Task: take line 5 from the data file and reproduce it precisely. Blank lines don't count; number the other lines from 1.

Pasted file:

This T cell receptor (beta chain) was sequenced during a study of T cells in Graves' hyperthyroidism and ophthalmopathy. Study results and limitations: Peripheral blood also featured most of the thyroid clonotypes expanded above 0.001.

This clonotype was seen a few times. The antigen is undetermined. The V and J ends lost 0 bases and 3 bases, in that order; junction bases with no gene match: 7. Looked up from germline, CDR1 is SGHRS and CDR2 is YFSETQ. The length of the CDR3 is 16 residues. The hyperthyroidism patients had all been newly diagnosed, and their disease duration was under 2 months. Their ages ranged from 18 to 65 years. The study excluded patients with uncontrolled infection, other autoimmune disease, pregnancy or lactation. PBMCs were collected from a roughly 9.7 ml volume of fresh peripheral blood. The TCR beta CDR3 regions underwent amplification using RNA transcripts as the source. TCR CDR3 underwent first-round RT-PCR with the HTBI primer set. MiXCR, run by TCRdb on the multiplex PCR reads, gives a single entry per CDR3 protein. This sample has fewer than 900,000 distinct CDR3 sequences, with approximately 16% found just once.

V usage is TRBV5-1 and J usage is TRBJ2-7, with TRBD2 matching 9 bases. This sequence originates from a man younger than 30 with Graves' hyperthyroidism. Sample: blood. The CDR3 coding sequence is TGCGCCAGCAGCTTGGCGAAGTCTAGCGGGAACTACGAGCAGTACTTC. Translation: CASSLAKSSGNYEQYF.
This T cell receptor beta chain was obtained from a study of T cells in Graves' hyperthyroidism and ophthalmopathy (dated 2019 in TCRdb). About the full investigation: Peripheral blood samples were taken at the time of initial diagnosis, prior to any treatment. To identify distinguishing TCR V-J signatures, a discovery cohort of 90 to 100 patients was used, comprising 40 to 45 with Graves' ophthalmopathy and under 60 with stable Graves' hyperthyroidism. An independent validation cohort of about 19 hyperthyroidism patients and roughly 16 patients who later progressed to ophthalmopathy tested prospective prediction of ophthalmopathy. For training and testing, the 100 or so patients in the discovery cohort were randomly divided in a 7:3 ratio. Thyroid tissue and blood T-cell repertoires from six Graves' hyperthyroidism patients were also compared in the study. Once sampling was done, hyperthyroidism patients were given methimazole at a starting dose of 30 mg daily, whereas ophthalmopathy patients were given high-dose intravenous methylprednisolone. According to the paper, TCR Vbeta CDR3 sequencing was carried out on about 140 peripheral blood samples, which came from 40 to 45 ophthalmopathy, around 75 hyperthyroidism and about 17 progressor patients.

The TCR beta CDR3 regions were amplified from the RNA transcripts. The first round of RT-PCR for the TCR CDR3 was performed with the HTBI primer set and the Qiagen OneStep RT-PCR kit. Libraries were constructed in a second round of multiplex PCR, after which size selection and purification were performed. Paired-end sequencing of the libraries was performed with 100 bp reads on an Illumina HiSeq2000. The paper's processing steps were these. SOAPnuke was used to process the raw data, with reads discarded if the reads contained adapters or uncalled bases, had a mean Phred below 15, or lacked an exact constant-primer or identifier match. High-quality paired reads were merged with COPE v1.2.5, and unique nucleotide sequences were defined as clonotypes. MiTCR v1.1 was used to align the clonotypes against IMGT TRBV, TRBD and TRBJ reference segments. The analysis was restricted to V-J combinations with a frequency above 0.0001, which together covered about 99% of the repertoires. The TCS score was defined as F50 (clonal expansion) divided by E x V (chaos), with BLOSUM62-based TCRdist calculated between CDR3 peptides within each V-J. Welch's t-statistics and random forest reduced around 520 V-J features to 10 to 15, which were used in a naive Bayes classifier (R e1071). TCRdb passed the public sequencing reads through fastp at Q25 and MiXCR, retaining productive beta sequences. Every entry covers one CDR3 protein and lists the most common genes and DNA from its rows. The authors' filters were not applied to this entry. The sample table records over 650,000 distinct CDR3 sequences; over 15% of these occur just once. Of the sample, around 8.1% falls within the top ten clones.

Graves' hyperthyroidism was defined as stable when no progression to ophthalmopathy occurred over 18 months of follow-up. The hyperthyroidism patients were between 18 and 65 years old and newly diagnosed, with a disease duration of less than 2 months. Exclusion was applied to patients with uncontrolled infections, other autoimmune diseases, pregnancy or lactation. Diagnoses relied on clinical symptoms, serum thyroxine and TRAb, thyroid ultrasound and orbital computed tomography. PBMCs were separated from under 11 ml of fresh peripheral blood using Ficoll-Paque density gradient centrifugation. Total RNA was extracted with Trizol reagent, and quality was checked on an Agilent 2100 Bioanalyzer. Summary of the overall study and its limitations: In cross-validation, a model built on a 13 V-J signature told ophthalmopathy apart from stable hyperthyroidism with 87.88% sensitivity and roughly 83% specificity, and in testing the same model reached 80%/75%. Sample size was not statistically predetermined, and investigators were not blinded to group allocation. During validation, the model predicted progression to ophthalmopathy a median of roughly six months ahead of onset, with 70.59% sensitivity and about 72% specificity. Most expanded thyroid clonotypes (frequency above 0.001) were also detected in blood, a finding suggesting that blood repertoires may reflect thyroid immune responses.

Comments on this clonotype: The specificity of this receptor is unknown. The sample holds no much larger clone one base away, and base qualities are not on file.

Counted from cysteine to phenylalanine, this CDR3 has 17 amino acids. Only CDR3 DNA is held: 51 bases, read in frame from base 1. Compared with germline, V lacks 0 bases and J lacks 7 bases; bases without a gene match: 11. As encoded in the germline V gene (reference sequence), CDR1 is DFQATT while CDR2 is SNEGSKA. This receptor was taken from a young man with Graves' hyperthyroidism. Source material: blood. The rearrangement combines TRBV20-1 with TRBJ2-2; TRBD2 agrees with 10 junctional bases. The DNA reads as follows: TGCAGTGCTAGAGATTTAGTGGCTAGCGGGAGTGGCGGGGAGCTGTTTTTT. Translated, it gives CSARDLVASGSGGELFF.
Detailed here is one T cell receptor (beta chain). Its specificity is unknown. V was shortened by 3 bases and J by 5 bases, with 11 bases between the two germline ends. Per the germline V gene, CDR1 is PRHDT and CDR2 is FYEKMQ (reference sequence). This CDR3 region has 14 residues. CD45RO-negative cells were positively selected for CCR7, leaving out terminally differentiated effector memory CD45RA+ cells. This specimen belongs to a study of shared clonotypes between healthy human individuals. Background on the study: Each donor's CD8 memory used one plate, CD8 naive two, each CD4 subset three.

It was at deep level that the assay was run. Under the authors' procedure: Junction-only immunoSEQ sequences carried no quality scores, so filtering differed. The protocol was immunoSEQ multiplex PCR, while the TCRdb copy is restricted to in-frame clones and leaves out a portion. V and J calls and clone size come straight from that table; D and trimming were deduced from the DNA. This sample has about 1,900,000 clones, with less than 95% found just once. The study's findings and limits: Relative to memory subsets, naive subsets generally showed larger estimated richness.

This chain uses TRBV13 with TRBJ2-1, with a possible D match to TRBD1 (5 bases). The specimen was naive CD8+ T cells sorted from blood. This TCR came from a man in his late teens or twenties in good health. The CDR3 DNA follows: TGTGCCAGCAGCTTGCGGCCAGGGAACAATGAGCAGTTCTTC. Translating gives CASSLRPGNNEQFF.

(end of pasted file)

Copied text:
The TCR beta CDR3 regions were amplified from the RNA transcripts. The first round of RT-PCR for the TCR CDR3 was performed with the HTBI primer set and the Qiagen OneStep RT-PCR kit. Libraries were constructed in a second round of multiplex PCR, after which size selection and purification were performed. Paired-end sequencing of the libraries was performed with 100 bp reads on an Illumina HiSeq2000. The paper's processing steps were these. SOAPnuke was used to process the raw data, with reads discarded if the reads contained adapters or uncalled bases, had a mean Phred below 15, or lacked an exact constant-primer or identifier match. High-quality paired reads were merged with COPE v1.2.5, and unique nucleotide sequences were defined as clonotypes. MiTCR v1.1 was used to align the clonotypes against IMGT TRBV, TRBD and TRBJ reference segments. The analysis was restricted to V-J combinations with a frequency above 0.0001, which together covered about 99% of the repertoires. The TCS score was defined as F50 (clonal expansion) divided by E x V (chaos), with BLOSUM62-based TCRdist calculated between CDR3 peptides within each V-J. Welch's t-statistics and random forest reduced around 520 V-J features to 10 to 15, which were used in a naive Bayes classifier (R e1071). TCRdb passed the public sequencing reads through fastp at Q25 and MiXCR, retaining productive beta sequences. Every entry covers one CDR3 protein and lists the most common genes and DNA from its rows. The authors' filters were not applied to this entry. The sample table records over 650,000 distinct CDR3 sequences; over 15% of these occur just once. Of the sample, around 8.1% falls within the top ten clones.